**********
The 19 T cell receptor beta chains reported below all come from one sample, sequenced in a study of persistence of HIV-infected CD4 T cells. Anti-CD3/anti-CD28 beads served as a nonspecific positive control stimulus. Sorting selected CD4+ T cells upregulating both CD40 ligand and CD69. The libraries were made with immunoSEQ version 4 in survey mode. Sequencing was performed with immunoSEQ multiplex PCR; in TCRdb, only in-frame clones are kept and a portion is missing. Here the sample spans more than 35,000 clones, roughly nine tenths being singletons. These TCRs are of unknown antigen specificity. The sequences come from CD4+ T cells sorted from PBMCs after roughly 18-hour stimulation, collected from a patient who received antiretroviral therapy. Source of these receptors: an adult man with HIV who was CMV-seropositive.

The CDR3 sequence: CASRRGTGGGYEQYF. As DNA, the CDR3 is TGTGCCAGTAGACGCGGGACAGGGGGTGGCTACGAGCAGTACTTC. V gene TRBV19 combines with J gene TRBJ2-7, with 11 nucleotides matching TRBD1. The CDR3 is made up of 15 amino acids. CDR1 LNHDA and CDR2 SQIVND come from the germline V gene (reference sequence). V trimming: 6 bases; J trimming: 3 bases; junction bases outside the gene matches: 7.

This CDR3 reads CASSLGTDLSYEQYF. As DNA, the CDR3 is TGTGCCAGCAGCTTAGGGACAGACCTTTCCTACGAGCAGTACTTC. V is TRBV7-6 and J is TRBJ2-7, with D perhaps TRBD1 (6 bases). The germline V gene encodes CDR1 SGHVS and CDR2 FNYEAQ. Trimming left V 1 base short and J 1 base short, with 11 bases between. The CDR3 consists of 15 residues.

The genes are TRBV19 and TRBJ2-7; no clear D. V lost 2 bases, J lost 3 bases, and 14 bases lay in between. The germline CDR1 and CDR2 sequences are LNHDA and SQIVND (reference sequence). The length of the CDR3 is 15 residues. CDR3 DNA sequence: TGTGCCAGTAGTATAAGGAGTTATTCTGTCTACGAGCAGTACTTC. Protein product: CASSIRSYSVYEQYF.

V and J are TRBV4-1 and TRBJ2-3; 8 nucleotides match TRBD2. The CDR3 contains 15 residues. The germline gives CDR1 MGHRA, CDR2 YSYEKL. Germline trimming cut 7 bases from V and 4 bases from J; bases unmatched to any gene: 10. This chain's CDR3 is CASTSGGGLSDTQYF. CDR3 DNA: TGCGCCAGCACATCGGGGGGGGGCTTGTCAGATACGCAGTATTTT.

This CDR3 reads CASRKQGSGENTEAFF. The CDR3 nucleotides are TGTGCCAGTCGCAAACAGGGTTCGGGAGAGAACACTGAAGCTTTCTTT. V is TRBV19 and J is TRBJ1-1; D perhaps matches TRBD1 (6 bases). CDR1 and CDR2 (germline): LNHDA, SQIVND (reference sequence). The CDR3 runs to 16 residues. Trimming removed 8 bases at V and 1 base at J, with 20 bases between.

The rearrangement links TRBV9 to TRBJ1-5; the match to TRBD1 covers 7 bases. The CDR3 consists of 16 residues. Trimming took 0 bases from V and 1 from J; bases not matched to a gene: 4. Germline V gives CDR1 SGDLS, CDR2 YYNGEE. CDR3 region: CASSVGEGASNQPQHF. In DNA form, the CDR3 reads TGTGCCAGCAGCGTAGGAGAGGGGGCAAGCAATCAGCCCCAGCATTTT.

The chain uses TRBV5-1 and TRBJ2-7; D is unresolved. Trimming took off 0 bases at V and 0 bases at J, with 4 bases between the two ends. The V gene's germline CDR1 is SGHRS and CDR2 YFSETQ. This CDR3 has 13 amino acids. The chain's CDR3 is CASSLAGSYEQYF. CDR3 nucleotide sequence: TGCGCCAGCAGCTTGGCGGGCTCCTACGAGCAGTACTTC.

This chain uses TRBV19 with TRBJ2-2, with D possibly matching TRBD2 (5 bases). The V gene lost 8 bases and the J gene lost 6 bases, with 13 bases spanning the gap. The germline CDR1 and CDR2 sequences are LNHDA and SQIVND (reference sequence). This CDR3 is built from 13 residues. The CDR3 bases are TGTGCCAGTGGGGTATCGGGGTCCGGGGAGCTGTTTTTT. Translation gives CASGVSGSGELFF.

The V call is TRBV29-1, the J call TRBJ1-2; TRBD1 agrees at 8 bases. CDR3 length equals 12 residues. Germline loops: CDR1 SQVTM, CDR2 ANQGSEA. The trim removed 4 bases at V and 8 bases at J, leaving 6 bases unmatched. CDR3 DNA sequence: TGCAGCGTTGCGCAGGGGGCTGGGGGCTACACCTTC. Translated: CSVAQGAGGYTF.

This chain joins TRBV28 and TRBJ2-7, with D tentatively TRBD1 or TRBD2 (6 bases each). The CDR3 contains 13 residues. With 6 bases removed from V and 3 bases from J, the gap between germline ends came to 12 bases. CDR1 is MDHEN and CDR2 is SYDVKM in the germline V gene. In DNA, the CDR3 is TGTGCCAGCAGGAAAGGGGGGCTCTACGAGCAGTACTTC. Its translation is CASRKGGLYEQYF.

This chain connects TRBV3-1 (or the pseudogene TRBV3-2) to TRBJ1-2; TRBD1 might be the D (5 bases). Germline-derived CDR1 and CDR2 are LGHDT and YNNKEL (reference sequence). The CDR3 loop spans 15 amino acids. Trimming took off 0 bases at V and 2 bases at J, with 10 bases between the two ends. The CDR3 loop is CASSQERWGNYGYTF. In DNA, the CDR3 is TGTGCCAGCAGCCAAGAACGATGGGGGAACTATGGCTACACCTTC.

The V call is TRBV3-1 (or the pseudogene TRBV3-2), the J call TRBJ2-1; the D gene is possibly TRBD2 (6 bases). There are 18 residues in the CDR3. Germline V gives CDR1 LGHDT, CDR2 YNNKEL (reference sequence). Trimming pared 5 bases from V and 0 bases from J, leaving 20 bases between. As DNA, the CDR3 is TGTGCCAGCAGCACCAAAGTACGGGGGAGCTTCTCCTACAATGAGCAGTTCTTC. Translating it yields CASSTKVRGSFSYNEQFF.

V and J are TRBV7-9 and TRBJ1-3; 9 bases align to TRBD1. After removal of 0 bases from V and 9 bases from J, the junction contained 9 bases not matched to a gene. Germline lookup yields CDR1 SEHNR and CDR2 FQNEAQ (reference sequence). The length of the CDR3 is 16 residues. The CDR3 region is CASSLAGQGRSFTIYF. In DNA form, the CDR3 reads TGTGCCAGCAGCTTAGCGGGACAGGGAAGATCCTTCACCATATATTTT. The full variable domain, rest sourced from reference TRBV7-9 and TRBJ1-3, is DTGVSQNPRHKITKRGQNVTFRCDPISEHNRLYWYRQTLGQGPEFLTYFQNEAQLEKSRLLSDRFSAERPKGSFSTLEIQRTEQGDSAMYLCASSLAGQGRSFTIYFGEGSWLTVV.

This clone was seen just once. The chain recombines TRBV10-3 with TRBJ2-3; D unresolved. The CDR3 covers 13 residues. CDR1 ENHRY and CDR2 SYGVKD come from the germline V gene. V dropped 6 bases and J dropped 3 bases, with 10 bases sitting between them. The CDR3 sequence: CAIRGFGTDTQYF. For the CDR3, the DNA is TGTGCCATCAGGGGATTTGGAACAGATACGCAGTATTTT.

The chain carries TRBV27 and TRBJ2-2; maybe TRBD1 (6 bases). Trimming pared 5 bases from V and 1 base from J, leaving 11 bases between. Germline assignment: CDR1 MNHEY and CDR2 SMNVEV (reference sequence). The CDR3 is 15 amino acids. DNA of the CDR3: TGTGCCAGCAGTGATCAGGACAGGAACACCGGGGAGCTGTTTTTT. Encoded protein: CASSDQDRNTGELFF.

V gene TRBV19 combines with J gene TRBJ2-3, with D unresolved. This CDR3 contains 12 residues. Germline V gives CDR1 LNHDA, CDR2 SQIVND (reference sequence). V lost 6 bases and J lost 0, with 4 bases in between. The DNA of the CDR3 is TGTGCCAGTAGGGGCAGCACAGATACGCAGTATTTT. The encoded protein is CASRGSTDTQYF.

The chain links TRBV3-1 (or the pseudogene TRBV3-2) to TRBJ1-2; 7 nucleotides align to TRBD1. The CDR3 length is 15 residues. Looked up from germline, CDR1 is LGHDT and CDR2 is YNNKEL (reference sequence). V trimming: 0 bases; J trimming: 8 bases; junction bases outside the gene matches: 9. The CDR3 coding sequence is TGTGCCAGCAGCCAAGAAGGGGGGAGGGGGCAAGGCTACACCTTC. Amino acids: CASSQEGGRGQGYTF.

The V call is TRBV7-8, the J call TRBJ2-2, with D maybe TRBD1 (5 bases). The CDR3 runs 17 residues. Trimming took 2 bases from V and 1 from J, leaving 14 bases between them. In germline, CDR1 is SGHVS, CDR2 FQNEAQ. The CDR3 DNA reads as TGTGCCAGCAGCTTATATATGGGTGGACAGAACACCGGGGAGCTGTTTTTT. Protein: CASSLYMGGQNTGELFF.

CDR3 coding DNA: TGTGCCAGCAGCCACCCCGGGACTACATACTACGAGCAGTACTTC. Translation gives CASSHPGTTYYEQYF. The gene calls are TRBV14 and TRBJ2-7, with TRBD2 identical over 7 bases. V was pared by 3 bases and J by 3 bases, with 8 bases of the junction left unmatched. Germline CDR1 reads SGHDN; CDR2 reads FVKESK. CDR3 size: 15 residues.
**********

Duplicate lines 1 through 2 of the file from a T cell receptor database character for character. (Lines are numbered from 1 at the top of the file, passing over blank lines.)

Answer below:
The 19 T cell receptor beta chains reported below all come from one sample, sequenced in a study of persistence of HIV-infected CD4 T cells. Anti-CD3/anti-CD28 beads served as a nonspecific positive control stimulus. Sorting selected CD4+ T cells upregulating both CD40 ligand and CD69. The libraries were made with immunoSEQ version 4 in survey mode. Sequencing was performed with immunoSEQ multiplex PCR; in TCRdb, only in-frame clones are kept and a portion is missing. Here the sample spans more than 35,000 clones, roughly nine tenths being singletons. These TCRs are of unknown antigen specificity. The sequences come from CD4+ T cells sorted from PBMCs after roughly 18-hour stimulation, collected from a patient who received antiretroviral therapy. Source of these receptors: an adult man with HIV who was CMV-seropositive.

The CDR3 sequence: CASRRGTGGGYEQYF. As DNA, the CDR3 is TGTGCCAGTAGACGCGGGACAGGGGGTGGCTACGAGCAGTACTTC. V gene TRBV19 combines with J gene TRBJ2-7, with 11 nucleotides matching TRBD1. The CDR3 is made up of 15 amino acids. CDR1 LNHDA and CDR2 SQIVND come from the germline V gene (reference sequence). V trimming: 6 bases; J trimming: 3 bases; junction bases outside the gene matches: 7.